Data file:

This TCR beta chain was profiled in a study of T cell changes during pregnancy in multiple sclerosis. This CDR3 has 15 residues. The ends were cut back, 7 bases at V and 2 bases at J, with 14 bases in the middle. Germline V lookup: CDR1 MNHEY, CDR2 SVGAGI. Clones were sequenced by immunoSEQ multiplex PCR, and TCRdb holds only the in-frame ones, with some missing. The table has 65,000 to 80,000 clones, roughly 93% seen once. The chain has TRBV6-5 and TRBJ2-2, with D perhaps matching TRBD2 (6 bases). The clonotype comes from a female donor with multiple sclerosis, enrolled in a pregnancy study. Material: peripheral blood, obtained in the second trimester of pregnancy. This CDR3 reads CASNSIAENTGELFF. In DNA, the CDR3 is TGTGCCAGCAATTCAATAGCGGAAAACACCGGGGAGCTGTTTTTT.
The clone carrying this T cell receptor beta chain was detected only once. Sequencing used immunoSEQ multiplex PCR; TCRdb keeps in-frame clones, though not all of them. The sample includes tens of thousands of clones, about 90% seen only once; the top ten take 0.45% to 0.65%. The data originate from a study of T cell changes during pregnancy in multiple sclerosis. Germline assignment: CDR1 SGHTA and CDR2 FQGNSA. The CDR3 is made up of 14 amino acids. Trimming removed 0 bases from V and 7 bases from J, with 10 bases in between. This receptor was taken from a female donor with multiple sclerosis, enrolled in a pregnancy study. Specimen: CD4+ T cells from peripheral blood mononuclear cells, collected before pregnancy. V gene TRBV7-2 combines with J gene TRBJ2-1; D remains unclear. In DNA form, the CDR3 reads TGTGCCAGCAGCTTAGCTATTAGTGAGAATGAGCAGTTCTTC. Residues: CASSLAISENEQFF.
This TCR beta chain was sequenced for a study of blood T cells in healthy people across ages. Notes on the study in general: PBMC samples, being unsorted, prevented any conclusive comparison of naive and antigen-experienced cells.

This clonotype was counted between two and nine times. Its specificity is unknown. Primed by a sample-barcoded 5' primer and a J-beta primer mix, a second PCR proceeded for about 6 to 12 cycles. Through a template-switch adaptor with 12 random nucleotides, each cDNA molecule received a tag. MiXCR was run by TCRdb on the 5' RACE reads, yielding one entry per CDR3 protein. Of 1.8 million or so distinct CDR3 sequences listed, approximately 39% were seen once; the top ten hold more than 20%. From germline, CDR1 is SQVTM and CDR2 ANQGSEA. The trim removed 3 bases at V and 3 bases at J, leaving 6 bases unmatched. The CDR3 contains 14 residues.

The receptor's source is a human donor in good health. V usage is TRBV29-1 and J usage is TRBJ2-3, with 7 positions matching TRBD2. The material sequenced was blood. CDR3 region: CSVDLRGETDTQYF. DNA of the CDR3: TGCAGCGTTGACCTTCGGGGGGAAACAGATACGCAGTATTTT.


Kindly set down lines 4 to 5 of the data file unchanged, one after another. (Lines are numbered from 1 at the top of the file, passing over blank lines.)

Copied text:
This clonotype was counted between two and nine times. Its specificity is unknown. Primed by a sample-barcoded 5' primer and a J-beta primer mix, a second PCR proceeded for about 6 to 12 cycles. Through a template-switch adaptor with 12 random nucleotides, each cDNA molecule received a tag. MiXCR was run by TCRdb on the 5' RACE reads, yielding one entry per CDR3 protein. Of 1.8 million or so distinct CDR3 sequences listed, approximately 39% were seen once; the top ten hold more than 20%. From germline, CDR1 is SQVTM and CDR2 ANQGSEA. The trim removed 3 bases at V and 3 bases at J, leaving 6 bases unmatched. The CDR3 contains 14 residues.

The receptor's source is a human donor in good health. V usage is TRBV29-1 and J usage is TRBJ2-3, with 7 positions matching TRBD2. The material sequenced was blood. CDR3 region: CSVDLRGETDTQYF. DNA of the CDR3: TGCAGCGTTGACCTTCGGGGGGAAACAGATACGCAGTATTTT.